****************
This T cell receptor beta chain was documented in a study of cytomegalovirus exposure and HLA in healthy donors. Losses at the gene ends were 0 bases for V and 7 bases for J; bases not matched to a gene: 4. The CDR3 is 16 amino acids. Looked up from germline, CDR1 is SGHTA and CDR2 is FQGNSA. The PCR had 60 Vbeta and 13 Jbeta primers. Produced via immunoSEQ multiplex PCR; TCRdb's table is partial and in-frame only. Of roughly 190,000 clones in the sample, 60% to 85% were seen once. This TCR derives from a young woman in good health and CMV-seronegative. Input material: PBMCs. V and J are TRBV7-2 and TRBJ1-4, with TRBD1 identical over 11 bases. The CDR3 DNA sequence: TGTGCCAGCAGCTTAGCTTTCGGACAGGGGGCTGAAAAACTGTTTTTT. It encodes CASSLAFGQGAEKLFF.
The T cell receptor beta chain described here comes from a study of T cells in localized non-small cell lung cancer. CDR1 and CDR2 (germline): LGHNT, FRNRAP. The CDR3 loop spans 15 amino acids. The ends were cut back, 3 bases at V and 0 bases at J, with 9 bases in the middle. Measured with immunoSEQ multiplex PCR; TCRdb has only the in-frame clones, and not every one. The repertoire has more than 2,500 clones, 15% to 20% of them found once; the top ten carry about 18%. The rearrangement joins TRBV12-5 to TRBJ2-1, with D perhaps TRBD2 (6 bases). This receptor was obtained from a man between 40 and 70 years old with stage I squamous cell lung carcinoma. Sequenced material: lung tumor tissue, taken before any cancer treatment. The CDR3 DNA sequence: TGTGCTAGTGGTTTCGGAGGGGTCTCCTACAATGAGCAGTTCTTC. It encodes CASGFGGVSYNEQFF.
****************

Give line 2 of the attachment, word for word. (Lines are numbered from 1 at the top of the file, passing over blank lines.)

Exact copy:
The T cell receptor beta chain described here comes from a study of T cells in localized non-small cell lung cancer. CDR1 and CDR2 (germline): LGHNT, FRNRAP. The CDR3 loop spans 15 amino acids. The ends were cut back, 3 bases at V and 0 bases at J, with 9 bases in the middle. Measured with immunoSEQ multiplex PCR; TCRdb has only the in-frame clones, and not every one. The repertoire has more than 2,500 clones, 15% to 20% of them found once; the top ten carry about 18%. The rearrangement joins TRBV12-5 to TRBJ2-1, with D perhaps TRBD2 (6 bases). This receptor was obtained from a man between 40 and 70 years old with stage I squamous cell lung carcinoma. Sequenced material: lung tumor tissue, taken before any cancer treatment. The CDR3 DNA sequence: TGTGCTAGTGGTTTCGGAGGGGTCTCCTACAATGAGCAGTTCTTC. It encodes CASGFGGVSYNEQFF.